Ella (Margaret Ann Bain) has lived a double life. She has spent her time posing both as herself and her dead husband Max in order to avoid the Nazi regime in 1930s Germany. Naïve and too young to have loved and lost, she buries herself with her husband and faces all kinds of trials trying literally to step into his shoes. Eventually she spends so much time as him that she forgets herself and is caught unawares when sudden flashbacks hit her consciousness and threaten her fragile disguise.
As a one woman show, Bain has quite a job on her shoulders. But director Bruce Guthrie has picked well here; Bain is harrowing, passionate and incredibly realistic. There are a couple of moments where she could have been more intense, but on the whole she deserves credit for prolonging such a fragmented emotional state throughout. Indeed when remembering moments from her past, there are a number of times where she has to play multiple roles in one sequence – the overall feeling is one of androgyny as the transition between different characters is made with little effort. One minute Ella (Bain) is fondly recalling a moment of love between herself and her husband; the next she is a bitter, repressed male pensioner looking back on his eventful life.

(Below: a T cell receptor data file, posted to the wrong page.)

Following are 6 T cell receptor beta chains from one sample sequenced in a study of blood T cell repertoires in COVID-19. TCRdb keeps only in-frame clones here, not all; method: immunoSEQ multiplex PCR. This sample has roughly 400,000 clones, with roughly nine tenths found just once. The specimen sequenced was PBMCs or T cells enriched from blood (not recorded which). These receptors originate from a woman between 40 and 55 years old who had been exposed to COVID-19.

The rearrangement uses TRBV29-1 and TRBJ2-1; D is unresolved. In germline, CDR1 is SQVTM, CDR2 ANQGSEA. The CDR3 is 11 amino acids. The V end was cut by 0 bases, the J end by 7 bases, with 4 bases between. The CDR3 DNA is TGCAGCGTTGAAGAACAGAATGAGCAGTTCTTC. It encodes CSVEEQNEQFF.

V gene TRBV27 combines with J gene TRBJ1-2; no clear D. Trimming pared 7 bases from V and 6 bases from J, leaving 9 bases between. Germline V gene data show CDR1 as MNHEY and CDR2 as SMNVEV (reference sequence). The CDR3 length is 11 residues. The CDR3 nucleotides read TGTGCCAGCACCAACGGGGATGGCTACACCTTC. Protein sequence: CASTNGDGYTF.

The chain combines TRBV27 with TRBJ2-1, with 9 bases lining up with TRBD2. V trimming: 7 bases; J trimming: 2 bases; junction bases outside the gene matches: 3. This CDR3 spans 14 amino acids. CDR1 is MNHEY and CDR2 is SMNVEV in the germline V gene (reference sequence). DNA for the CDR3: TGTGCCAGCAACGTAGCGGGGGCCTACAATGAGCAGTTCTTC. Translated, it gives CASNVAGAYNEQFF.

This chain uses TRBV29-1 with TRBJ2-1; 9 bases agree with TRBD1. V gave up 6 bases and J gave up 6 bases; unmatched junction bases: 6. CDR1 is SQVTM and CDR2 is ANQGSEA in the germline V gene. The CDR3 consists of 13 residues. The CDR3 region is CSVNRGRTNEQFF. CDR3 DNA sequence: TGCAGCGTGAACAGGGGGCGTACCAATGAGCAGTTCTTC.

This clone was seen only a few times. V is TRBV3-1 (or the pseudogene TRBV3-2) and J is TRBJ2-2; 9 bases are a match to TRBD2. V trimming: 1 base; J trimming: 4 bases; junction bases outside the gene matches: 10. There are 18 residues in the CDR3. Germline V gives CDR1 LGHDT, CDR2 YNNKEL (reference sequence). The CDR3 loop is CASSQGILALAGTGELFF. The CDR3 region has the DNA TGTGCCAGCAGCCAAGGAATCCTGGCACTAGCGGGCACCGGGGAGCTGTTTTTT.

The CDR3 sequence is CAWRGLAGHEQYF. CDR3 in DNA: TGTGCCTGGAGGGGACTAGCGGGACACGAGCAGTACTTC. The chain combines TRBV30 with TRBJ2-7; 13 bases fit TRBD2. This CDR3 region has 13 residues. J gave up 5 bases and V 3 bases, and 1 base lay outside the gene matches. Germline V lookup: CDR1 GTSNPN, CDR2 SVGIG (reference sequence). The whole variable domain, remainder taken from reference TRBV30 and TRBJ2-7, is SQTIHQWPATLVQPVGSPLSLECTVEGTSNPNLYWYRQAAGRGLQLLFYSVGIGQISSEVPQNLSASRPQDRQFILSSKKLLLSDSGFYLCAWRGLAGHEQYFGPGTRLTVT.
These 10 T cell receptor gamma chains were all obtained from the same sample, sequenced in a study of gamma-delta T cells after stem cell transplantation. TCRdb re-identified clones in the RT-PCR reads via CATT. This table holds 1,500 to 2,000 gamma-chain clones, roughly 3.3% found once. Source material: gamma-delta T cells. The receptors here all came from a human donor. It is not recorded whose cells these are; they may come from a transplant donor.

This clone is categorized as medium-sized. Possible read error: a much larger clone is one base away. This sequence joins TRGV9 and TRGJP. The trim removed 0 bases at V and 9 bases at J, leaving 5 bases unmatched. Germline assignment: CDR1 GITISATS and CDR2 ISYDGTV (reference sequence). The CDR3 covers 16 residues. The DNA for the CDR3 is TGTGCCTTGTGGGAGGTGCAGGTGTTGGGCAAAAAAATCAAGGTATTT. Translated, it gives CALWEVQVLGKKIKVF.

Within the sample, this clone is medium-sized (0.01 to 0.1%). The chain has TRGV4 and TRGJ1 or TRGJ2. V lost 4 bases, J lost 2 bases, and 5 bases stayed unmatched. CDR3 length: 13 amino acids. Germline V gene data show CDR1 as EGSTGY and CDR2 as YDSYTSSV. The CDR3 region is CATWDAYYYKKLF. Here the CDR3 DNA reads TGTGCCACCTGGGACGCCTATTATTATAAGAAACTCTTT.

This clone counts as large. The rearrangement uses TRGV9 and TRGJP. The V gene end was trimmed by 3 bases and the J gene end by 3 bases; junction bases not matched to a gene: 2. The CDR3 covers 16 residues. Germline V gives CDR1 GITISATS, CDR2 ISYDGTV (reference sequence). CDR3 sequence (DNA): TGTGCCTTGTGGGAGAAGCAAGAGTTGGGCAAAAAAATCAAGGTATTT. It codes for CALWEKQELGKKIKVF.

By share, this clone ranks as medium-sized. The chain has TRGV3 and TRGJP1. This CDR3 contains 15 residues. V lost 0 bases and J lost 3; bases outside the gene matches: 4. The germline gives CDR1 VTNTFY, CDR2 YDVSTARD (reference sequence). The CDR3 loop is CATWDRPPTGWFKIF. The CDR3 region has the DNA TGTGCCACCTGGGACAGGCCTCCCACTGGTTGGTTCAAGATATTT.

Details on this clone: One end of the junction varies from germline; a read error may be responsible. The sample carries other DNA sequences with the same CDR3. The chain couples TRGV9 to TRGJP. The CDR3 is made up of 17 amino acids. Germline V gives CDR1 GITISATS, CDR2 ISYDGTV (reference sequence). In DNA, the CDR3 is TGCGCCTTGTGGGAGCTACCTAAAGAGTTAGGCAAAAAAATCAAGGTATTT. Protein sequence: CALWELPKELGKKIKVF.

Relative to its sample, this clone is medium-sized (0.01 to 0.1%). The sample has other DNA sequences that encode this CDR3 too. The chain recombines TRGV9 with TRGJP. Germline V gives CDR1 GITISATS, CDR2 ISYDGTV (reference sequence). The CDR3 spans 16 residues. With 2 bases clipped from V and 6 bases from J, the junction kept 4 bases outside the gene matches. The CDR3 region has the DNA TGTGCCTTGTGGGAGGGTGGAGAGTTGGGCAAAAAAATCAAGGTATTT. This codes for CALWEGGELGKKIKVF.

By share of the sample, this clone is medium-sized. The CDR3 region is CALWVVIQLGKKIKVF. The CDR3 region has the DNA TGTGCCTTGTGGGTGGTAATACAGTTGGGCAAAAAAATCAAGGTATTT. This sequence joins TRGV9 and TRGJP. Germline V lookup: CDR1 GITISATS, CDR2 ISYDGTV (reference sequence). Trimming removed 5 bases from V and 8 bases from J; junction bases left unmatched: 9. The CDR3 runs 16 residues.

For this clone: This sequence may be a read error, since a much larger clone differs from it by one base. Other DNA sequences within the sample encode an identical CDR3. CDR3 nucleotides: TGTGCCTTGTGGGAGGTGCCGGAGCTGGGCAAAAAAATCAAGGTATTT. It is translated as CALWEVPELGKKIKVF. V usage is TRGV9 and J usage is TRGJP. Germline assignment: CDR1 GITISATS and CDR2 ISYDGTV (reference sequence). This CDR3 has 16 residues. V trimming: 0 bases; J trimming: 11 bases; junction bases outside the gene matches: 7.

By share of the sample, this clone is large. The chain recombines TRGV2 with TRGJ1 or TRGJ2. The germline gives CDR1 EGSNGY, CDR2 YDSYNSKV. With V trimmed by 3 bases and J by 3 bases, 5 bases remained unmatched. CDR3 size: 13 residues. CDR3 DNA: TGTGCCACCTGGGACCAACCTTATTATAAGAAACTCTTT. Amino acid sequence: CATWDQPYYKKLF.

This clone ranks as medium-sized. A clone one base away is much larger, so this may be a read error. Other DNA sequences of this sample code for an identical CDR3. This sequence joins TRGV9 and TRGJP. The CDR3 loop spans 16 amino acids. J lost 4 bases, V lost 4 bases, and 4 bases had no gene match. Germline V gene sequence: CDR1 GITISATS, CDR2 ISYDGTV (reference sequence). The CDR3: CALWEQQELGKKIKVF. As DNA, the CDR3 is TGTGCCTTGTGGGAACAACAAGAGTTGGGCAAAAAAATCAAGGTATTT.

The whole concept of duality is picked up really well in the production. Andrzej Goulding and Rick Fisher’s video and lighting designs create female shadows on the set during Bain’s male monologues, highlighting the constant internal struggle the character must be reminded of daily. The video projections on the backdrop are all really effective in punctuating the storyline, from evoking images of Hitler’s rise to power to the chaos of World War Two and finally to the destruction of the Berlin wall all those years later. The whole of Richard Kent’s set in fact is very clever. Bleak walls hide a number of nooks and crannies that Bain uses in her storytelling; Ella’s descent into madness and senility is all the more effective when the actor is sat on a chair halfway up one of the walls.
The most remarkable thing of all after this however is that the whole play is based on a true story, which shows the levels of desperation that people can reach when their very existence and mental stability is threatened.
Man to Man plays at the Underbelly Potterrow (venue 358) until August 31 as part of the Edinburgh Festival Fringe. For more information, visit the Fringe website.